On a typical Sunday in the Mediterranean, we go to church in the mornings. Jews and Muslims would go to their prayers of worship on Saturday and Friday, respectively. But for us, after Sunday service, lunch was almost always had at my in-laws. They live in a modest home with a ginormous garden full of citrus, olive, pomegranate, persimmon and fig trees. Since retirement, they had gotten into the habit of planting seasonal vegetables. So lunches, while simple, were centered around local, organic veggies in season and fresh baked bread from the baker down the road. We usually shared a bottle of wine, plenty of laughter. It wasn’t a large, elaborate meal, but it was our tradition that most on the island held sacred.

But by the time coffee came around, extended family would begin making their rounds. Cousins, uncles, aunts, children, all stopped by for a cup of Turkish coffee, glass of homemade lemonade, or a piece of fruit. The children would play in the garden all day long, weather permitting. They climb trees, pretend to skate down the rickety driveway, throw rocks at the houses across the ravine (they could never hit it). Basically, they weren’t doing anything special. But they were bonding. They were playing, living healthfully not in front of a screen, not being directed by a coach, and always under the watchful eye of a loving adult.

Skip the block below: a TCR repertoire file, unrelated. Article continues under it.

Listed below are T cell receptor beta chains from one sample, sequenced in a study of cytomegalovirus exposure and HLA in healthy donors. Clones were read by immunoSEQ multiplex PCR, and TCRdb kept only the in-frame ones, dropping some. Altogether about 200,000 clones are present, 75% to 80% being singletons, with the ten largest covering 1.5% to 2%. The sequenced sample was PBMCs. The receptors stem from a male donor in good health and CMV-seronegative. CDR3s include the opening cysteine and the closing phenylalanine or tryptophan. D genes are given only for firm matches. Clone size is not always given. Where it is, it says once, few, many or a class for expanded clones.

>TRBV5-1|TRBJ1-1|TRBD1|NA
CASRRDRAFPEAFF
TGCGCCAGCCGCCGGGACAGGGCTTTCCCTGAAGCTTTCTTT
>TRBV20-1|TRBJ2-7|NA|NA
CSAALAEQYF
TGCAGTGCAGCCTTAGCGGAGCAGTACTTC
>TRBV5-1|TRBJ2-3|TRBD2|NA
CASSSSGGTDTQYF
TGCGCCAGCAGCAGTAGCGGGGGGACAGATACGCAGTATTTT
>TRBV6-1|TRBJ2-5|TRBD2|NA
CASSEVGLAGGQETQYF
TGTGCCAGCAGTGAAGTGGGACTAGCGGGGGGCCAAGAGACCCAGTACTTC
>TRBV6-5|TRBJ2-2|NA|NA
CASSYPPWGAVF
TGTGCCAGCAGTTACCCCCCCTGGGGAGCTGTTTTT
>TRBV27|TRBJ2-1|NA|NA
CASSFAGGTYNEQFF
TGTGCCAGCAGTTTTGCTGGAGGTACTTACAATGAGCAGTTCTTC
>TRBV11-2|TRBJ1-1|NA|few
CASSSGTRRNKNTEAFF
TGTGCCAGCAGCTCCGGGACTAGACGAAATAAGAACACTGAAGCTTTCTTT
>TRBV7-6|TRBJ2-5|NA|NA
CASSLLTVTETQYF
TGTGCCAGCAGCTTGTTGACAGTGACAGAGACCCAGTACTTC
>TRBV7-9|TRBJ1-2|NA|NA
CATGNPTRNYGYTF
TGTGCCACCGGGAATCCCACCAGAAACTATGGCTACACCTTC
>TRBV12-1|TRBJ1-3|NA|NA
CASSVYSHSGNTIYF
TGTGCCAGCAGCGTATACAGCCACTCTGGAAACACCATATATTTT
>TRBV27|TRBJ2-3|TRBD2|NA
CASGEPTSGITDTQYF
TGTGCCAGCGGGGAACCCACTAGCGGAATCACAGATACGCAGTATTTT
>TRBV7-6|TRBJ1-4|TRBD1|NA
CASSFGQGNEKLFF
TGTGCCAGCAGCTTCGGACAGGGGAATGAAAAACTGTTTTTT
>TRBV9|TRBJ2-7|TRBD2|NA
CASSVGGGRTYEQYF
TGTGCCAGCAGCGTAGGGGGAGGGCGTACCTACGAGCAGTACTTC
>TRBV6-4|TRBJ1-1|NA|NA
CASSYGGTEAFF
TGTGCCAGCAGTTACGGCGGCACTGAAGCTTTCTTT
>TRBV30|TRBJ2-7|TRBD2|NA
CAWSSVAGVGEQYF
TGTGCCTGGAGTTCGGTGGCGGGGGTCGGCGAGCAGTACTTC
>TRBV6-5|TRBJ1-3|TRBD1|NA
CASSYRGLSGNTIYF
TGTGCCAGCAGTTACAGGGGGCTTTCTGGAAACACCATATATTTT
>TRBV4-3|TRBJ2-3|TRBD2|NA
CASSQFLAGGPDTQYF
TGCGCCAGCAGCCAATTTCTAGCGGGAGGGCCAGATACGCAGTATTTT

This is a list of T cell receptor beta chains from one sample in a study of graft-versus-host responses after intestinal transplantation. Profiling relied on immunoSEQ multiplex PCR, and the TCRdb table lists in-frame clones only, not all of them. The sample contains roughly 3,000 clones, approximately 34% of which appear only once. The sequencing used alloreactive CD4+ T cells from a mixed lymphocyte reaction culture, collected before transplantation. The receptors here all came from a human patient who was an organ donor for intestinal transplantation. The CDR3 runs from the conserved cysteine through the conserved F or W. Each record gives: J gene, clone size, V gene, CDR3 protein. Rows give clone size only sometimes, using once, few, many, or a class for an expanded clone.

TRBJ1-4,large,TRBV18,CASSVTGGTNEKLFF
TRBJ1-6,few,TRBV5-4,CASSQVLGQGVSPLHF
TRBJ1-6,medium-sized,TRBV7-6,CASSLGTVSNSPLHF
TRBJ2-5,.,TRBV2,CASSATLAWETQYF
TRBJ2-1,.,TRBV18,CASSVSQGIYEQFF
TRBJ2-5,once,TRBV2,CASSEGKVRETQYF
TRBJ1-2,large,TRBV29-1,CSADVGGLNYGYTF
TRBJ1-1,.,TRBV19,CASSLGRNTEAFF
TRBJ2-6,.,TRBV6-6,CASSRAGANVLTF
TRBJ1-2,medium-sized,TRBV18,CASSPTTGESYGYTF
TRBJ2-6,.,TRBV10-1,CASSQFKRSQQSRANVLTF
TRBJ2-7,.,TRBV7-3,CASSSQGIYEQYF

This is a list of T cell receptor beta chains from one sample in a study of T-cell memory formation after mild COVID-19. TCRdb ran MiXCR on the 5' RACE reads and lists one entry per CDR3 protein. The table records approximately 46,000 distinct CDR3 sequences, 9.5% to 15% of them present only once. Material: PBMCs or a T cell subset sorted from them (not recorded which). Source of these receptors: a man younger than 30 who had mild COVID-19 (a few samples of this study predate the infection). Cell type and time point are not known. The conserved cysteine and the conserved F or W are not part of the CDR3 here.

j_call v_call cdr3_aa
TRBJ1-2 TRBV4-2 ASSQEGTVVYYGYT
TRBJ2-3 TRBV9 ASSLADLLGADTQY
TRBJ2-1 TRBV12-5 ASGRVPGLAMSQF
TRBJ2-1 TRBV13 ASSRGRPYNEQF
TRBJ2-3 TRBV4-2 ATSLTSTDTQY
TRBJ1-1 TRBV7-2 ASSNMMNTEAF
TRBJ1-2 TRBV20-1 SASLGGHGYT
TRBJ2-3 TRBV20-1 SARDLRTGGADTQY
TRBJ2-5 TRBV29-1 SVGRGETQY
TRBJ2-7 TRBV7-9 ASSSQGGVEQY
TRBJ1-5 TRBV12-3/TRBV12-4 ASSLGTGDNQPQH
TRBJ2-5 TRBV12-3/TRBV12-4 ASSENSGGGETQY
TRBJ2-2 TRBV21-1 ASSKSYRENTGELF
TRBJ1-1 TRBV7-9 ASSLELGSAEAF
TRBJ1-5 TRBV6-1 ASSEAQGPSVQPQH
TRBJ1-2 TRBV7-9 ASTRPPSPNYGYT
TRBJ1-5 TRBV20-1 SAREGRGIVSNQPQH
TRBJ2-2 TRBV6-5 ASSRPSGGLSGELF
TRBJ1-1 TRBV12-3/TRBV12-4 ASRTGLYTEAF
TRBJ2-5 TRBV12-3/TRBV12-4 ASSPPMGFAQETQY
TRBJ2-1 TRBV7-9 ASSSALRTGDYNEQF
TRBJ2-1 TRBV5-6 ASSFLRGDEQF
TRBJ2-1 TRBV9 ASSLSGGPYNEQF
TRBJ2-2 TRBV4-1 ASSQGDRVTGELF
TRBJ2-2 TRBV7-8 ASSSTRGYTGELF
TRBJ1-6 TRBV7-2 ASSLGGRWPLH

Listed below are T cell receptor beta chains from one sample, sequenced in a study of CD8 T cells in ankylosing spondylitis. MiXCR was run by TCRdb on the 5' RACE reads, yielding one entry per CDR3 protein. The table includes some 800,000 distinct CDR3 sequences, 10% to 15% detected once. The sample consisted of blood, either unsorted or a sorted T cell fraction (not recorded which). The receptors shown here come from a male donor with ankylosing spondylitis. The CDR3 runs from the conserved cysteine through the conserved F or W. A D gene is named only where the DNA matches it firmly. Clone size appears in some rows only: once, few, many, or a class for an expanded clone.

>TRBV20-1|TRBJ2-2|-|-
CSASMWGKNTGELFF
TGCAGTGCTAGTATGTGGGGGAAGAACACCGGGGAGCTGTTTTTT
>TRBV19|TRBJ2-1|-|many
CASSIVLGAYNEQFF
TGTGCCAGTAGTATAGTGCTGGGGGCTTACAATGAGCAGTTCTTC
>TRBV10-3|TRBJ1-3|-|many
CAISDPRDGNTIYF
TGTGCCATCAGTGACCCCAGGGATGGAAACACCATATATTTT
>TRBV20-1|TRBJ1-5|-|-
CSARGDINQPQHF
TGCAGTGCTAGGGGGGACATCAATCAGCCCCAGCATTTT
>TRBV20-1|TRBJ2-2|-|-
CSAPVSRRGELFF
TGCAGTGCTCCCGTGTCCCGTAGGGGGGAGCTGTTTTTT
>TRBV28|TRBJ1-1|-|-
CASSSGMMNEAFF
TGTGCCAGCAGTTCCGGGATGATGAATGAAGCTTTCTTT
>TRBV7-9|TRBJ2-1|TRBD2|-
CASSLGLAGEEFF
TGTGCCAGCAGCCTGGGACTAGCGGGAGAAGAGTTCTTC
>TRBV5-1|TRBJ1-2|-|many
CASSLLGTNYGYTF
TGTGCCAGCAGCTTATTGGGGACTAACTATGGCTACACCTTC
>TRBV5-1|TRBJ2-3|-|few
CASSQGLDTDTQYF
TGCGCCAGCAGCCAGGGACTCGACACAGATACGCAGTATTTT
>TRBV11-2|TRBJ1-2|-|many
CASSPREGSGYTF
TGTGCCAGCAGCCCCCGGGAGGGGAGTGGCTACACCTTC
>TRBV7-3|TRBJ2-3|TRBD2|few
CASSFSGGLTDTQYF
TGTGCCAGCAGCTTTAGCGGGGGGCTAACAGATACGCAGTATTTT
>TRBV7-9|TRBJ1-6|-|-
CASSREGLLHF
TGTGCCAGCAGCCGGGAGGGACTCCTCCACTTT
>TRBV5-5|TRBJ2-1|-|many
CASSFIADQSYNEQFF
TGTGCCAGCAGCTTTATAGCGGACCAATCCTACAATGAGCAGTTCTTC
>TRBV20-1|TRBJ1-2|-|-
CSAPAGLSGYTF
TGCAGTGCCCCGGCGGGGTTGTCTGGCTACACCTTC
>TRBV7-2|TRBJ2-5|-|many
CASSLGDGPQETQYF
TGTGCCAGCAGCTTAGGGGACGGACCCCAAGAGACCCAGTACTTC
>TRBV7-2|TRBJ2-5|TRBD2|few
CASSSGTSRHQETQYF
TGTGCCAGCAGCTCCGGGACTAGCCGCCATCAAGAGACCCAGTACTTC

img_2833

My fabulous four

They were part of a team. But I guess it wasn’t a formal one; it was a family one.

Lifestyle

Olive Picking Time

In the Mediterranean, late Fall/early Winter is olive picking time. Truthfully, it’s not met with much enthusiasm. It’s one of the many chores, the labors of love, of living in God’s country. All summer long, knotted olive tree branches weigh heavy with green olives slowly ripening in the relentless summer.

old-olive-tree